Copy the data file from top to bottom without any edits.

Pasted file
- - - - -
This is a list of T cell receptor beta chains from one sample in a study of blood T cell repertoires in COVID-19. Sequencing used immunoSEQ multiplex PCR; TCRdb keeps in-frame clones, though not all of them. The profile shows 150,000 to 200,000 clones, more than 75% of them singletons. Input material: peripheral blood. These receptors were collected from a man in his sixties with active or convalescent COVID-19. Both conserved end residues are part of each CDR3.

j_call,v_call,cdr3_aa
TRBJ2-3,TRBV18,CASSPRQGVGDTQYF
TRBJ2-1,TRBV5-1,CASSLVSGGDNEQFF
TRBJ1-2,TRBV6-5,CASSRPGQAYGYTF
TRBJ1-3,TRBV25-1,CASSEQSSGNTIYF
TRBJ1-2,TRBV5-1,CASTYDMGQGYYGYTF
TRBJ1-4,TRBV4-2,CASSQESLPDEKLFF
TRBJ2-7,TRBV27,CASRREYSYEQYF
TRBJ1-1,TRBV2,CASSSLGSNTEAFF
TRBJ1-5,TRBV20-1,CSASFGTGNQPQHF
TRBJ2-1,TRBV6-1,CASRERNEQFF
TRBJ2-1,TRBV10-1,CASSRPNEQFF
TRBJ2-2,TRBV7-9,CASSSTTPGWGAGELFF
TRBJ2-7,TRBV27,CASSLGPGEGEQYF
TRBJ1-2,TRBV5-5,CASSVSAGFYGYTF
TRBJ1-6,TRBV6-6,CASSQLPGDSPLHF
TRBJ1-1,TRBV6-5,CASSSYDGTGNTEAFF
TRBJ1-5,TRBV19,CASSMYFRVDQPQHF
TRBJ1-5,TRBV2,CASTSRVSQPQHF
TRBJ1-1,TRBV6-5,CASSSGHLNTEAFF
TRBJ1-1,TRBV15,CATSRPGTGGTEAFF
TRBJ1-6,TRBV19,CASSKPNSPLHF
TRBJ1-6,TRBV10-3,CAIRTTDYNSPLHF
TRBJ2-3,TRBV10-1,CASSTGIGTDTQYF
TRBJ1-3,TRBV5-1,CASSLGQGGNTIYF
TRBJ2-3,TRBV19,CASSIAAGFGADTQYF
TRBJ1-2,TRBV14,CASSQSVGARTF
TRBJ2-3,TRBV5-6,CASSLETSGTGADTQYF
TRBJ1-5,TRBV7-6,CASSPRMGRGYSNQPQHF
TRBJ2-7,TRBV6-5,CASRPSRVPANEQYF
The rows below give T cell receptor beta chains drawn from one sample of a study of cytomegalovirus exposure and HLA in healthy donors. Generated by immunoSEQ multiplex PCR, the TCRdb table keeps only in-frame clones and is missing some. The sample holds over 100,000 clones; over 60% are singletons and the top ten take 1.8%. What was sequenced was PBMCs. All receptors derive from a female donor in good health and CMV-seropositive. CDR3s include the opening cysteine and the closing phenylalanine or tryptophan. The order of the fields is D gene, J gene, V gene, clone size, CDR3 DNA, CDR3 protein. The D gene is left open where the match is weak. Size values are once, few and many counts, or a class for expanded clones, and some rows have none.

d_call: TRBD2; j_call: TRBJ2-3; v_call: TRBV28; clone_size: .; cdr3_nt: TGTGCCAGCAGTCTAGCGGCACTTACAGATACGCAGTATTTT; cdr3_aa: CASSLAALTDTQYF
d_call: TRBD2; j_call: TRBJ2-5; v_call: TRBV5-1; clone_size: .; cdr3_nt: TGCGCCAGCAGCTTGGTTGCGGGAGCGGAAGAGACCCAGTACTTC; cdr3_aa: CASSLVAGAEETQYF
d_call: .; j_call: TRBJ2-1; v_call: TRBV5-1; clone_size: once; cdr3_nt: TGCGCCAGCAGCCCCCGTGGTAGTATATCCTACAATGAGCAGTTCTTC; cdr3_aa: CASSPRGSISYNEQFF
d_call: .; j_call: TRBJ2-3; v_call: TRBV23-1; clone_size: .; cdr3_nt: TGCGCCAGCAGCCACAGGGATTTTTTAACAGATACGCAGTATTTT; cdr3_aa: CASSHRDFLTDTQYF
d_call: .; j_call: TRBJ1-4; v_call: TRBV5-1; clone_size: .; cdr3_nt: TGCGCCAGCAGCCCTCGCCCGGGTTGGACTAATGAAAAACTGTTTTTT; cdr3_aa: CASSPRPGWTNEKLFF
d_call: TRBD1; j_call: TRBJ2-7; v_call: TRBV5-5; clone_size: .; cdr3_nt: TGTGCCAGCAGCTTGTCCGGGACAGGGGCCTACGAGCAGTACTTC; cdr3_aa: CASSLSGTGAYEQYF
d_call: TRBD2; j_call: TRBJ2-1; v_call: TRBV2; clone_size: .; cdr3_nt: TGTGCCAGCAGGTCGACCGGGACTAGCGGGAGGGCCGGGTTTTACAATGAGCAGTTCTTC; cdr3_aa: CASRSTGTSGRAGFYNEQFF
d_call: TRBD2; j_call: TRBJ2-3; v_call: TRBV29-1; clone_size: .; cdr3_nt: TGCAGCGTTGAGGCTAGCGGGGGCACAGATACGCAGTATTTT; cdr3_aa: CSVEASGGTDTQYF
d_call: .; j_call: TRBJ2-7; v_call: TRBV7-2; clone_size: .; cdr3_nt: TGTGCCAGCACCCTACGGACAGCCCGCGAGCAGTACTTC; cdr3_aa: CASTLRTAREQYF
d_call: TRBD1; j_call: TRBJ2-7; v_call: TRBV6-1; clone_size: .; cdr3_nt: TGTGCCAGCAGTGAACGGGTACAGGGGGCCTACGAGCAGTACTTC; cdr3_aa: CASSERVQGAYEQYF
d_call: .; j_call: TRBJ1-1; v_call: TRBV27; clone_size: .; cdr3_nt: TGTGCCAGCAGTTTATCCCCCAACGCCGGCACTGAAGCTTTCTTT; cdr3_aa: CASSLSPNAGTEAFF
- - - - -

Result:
This is a list of T cell receptor beta chains from one sample in a study of blood T cell repertoires in COVID-19. Sequencing used immunoSEQ multiplex PCR; TCRdb keeps in-frame clones, though not all of them. The profile shows 150,000 to 200,000 clones, more than 75% of them singletons. Input material: peripheral blood. These receptors were collected from a man in his sixties with active or convalescent COVID-19. Both conserved end residues are part of each CDR3.

j_call,v_call,cdr3_aa
TRBJ2-3,TRBV18,CASSPRQGVGDTQYF
TRBJ2-1,TRBV5-1,CASSLVSGGDNEQFF
TRBJ1-2,TRBV6-5,CASSRPGQAYGYTF
TRBJ1-3,TRBV25-1,CASSEQSSGNTIYF
TRBJ1-2,TRBV5-1,CASTYDMGQGYYGYTF
TRBJ1-4,TRBV4-2,CASSQESLPDEKLFF
TRBJ2-7,TRBV27,CASRREYSYEQYF
TRBJ1-1,TRBV2,CASSSLGSNTEAFF
TRBJ1-5,TRBV20-1,CSASFGTGNQPQHF
TRBJ2-1,TRBV6-1,CASRERNEQFF
TRBJ2-1,TRBV10-1,CASSRPNEQFF
TRBJ2-2,TRBV7-9,CASSSTTPGWGAGELFF
TRBJ2-7,TRBV27,CASSLGPGEGEQYF
TRBJ1-2,TRBV5-5,CASSVSAGFYGYTF
TRBJ1-6,TRBV6-6,CASSQLPGDSPLHF
TRBJ1-1,TRBV6-5,CASSSYDGTGNTEAFF
TRBJ1-5,TRBV19,CASSMYFRVDQPQHF
TRBJ1-5,TRBV2,CASTSRVSQPQHF
TRBJ1-1,TRBV6-5,CASSSGHLNTEAFF
TRBJ1-1,TRBV15,CATSRPGTGGTEAFF
TRBJ1-6,TRBV19,CASSKPNSPLHF
TRBJ1-6,TRBV10-3,CAIRTTDYNSPLHF
TRBJ2-3,TRBV10-1,CASSTGIGTDTQYF
TRBJ1-3,TRBV5-1,CASSLGQGGNTIYF
TRBJ2-3,TRBV19,CASSIAAGFGADTQYF
TRBJ1-2,TRBV14,CASSQSVGARTF
TRBJ2-3,TRBV5-6,CASSLETSGTGADTQYF
TRBJ1-5,TRBV7-6,CASSPRMGRGYSNQPQHF
TRBJ2-7,TRBV6-5,CASRPSRVPANEQYF
The rows below give T cell receptor beta chains drawn from one sample of a study of cytomegalovirus exposure and HLA in healthy donors. Generated by immunoSEQ multiplex PCR, the TCRdb table keeps only in-frame clones and is missing some. The sample holds over 100,000 clones; over 60% are singletons and the top ten take 1.8%. What was sequenced was PBMCs. All receptors derive from a female donor in good health and CMV-seropositive. CDR3s include the opening cysteine and the closing phenylalanine or tryptophan. The order of the fields is D gene, J gene, V gene, clone size, CDR3 DNA, CDR3 protein. The D gene is left open where the match is weak. Size values are once, few and many counts, or a class for expanded clones, and some rows have none.

d_call: TRBD2; j_call: TRBJ2-3; v_call: TRBV28; clone_size: .; cdr3_nt: TGTGCCAGCAGTCTAGCGGCACTTACAGATACGCAGTATTTT; cdr3_aa: CASSLAALTDTQYF
d_call: TRBD2; j_call: TRBJ2-5; v_call: TRBV5-1; clone_size: .; cdr3_nt: TGCGCCAGCAGCTTGGTTGCGGGAGCGGAAGAGACCCAGTACTTC; cdr3_aa: CASSLVAGAEETQYF
d_call: .; j_call: TRBJ2-1; v_call: TRBV5-1; clone_size: once; cdr3_nt: TGCGCCAGCAGCCCCCGTGGTAGTATATCCTACAATGAGCAGTTCTTC; cdr3_aa: CASSPRGSISYNEQFF
d_call: .; j_call: TRBJ2-3; v_call: TRBV23-1; clone_size: .; cdr3_nt: TGCGCCAGCAGCCACAGGGATTTTTTAACAGATACGCAGTATTTT; cdr3_aa: CASSHRDFLTDTQYF
d_call: .; j_call: TRBJ1-4; v_call: TRBV5-1; clone_size: .; cdr3_nt: TGCGCCAGCAGCCCTCGCCCGGGTTGGACTAATGAAAAACTGTTTTTT; cdr3_aa: CASSPRPGWTNEKLFF
d_call: TRBD1; j_call: TRBJ2-7; v_call: TRBV5-5; clone_size: .; cdr3_nt: TGTGCCAGCAGCTTGTCCGGGACAGGGGCCTACGAGCAGTACTTC; cdr3_aa: CASSLSGTGAYEQYF
d_call: TRBD2; j_call: TRBJ2-1; v_call: TRBV2; clone_size: .; cdr3_nt: TGTGCCAGCAGGTCGACCGGGACTAGCGGGAGGGCCGGGTTTTACAATGAGCAGTTCTTC; cdr3_aa: CASRSTGTSGRAGFYNEQFF
d_call: TRBD2; j_call: TRBJ2-3; v_call: TRBV29-1; clone_size: .; cdr3_nt: TGCAGCGTTGAGGCTAGCGGGGGCACAGATACGCAGTATTTT; cdr3_aa: CSVEASGGTDTQYF
d_call: .; j_call: TRBJ2-7; v_call: TRBV7-2; clone_size: .; cdr3_nt: TGTGCCAGCACCCTACGGACAGCCCGCGAGCAGTACTTC; cdr3_aa: CASTLRTAREQYF
d_call: TRBD1; j_call: TRBJ2-7; v_call: TRBV6-1; clone_size: .; cdr3_nt: TGTGCCAGCAGTGAACGGGTACAGGGGGCCTACGAGCAGTACTTC; cdr3_aa: CASSERVQGAYEQYF
d_call: .; j_call: TRBJ1-1; v_call: TRBV27; clone_size: .; cdr3_nt: TGTGCCAGCAGTTTATCCCCCAACGCCGGCACTGAAGCTTTCTTT; cdr3_aa: CASSLSPNAGTEAFF